We're talking about medicinal herbs, folks, so don't get it twisted.
Medicinal herbs in this novel are associated with independent, seemingly dangerous women. It's Anys and Mem Gowdie who are Eyam's resident herb experts before their untimely deaths, and it's Anna and Elinor who pick up where they leave off. As we know, not everyone thinks that this is a good idea. As Anna says: "I knew how easy it is for widow to be turned witch in the common mind, and the first cause generally is that she meddles somehow in medicinals" (2.2.50).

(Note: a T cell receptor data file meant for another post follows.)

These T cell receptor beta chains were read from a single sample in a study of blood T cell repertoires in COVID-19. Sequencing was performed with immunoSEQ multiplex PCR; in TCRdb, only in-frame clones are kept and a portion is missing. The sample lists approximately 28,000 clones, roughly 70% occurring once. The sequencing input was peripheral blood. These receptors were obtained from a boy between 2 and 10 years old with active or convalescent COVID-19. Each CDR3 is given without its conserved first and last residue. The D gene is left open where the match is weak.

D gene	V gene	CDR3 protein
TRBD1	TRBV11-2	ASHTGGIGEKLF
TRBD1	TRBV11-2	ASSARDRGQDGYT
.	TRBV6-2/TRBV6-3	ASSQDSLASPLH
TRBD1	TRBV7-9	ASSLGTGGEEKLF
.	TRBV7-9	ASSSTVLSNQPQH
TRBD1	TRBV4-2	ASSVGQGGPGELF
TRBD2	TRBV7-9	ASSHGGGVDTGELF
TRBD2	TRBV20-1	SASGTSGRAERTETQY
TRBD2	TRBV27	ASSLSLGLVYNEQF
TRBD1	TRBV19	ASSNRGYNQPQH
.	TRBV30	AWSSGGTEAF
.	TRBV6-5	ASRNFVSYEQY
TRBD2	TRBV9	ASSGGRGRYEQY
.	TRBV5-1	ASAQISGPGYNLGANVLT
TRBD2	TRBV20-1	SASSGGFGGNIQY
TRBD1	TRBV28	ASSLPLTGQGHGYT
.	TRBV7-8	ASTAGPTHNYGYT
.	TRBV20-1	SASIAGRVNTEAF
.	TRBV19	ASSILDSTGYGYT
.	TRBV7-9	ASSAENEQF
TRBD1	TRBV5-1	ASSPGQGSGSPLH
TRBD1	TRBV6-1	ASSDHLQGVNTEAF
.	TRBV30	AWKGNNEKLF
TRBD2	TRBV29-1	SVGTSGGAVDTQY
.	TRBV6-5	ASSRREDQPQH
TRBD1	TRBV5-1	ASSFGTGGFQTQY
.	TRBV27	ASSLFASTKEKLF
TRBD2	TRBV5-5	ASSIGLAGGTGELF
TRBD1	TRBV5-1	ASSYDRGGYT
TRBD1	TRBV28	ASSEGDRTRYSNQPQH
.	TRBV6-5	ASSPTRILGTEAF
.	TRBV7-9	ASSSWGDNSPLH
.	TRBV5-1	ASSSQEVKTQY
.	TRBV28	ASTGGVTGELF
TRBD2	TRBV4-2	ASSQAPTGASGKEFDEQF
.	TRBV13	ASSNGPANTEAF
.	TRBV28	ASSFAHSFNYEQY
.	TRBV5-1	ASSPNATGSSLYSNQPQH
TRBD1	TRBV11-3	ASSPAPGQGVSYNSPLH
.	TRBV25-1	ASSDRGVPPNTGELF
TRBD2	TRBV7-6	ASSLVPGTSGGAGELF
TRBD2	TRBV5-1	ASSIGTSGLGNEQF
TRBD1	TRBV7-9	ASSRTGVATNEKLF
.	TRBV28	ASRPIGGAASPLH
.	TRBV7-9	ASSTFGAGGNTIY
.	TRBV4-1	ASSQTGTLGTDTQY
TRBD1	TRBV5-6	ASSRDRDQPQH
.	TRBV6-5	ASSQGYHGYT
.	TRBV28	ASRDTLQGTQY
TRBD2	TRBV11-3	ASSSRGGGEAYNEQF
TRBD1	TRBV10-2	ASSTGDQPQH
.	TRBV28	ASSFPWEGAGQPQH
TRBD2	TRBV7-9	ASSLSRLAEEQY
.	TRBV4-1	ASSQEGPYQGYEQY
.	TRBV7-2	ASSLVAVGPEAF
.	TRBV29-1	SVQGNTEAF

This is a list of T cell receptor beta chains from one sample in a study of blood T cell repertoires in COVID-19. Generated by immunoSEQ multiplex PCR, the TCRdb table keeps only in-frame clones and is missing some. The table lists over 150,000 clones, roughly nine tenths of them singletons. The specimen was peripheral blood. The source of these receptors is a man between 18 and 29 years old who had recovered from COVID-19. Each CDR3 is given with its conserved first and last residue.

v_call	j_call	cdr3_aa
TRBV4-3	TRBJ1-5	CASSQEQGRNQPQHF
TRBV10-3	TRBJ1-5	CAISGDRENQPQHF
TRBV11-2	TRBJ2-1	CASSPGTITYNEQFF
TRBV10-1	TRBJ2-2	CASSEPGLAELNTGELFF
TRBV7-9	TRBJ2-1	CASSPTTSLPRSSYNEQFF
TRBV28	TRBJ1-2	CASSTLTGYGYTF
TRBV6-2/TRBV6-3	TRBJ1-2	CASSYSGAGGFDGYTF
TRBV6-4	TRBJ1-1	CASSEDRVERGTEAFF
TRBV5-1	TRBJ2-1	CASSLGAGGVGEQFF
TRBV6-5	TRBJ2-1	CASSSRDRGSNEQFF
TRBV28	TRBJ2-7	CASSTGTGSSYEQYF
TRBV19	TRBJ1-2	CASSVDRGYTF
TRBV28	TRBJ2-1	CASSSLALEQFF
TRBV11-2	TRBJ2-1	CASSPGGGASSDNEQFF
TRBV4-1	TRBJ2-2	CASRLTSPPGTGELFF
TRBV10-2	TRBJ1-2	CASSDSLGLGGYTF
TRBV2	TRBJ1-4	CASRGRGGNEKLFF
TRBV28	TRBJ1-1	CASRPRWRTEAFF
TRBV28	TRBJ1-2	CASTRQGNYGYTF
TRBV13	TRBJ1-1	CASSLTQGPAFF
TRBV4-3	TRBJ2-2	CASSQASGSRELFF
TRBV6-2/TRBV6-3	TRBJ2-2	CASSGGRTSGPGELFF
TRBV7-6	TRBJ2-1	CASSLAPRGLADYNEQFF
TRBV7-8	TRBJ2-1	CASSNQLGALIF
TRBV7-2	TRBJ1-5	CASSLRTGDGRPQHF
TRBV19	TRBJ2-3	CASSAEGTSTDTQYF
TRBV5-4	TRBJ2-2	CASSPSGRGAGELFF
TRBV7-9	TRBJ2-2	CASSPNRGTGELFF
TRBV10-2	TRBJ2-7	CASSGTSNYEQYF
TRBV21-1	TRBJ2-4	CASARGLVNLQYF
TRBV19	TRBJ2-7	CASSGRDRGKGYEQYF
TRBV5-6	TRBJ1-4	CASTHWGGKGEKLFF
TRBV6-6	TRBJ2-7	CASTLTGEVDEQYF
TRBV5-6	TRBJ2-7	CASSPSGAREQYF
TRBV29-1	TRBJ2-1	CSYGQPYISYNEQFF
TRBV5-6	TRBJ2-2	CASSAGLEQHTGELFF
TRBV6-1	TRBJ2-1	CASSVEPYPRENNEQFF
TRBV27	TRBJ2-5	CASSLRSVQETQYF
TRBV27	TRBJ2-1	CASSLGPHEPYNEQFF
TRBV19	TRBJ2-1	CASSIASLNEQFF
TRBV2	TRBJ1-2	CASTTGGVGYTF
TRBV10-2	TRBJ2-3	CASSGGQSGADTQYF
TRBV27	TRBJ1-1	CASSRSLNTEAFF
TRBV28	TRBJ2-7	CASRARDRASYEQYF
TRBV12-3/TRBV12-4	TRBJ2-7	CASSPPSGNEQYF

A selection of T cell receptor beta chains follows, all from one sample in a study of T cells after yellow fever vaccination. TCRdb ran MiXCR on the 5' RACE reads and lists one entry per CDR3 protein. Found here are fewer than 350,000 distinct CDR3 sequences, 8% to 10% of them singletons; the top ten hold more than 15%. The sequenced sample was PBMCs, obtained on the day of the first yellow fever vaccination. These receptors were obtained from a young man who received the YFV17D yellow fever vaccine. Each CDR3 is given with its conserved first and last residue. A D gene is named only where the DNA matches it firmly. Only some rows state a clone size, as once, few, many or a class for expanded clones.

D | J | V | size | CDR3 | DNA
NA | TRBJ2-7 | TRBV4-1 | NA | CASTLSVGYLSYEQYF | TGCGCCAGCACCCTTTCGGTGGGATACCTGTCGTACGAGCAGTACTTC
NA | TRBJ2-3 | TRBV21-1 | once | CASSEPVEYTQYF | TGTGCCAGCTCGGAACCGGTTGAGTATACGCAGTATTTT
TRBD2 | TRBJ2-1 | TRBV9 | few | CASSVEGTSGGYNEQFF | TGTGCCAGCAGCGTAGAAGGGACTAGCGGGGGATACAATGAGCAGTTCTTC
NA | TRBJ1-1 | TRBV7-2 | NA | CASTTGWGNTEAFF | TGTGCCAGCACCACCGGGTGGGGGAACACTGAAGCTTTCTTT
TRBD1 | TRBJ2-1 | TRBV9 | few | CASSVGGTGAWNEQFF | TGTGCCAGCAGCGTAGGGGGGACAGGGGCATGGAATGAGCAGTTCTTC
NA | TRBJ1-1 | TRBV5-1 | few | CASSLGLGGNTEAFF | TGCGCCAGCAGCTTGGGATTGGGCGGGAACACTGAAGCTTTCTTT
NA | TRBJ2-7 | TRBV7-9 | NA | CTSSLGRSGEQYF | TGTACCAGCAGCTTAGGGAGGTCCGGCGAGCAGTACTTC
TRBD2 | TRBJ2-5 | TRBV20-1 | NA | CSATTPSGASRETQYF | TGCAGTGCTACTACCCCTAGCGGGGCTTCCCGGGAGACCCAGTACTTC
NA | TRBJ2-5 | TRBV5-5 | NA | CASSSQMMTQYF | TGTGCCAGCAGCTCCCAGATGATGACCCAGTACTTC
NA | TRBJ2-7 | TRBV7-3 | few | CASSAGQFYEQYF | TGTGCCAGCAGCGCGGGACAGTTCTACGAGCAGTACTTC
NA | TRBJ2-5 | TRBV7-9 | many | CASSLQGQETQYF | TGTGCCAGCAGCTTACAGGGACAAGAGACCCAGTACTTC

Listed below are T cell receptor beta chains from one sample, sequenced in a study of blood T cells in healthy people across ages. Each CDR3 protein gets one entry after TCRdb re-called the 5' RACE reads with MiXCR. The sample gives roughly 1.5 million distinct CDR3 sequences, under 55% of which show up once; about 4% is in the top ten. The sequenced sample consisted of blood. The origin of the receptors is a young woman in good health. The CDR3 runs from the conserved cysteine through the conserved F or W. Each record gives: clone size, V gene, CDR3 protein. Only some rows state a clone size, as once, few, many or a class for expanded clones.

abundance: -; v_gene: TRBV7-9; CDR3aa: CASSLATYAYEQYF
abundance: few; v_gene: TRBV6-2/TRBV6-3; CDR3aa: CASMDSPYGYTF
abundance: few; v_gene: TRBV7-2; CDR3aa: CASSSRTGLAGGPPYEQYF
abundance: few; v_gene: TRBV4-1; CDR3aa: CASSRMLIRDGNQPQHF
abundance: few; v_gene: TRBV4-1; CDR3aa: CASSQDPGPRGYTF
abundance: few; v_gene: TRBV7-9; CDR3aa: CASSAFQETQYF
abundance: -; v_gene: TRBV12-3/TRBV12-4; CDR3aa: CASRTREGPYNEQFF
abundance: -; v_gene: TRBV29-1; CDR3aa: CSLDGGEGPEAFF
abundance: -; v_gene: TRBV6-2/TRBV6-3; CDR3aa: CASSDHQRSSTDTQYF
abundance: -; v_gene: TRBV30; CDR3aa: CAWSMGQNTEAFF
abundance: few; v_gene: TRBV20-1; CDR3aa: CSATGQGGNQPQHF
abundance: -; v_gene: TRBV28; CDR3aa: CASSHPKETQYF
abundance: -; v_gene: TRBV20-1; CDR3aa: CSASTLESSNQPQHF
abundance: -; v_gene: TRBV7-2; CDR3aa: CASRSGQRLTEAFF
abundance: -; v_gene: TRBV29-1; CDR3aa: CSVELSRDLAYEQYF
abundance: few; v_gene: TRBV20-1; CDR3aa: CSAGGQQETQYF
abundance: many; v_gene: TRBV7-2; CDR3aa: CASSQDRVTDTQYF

In this society, a skilled woman is something to be feared. Sigh. Those are some swell gender roles, huh?
Herbs thus represent a world that exists outside of certain societal constraints. They represent how the women we meet in the novel—Anna, Elinor, Anys, and Mem—must overstep the boundaries placed in front of them by their society in order to create their own sense of community and strength.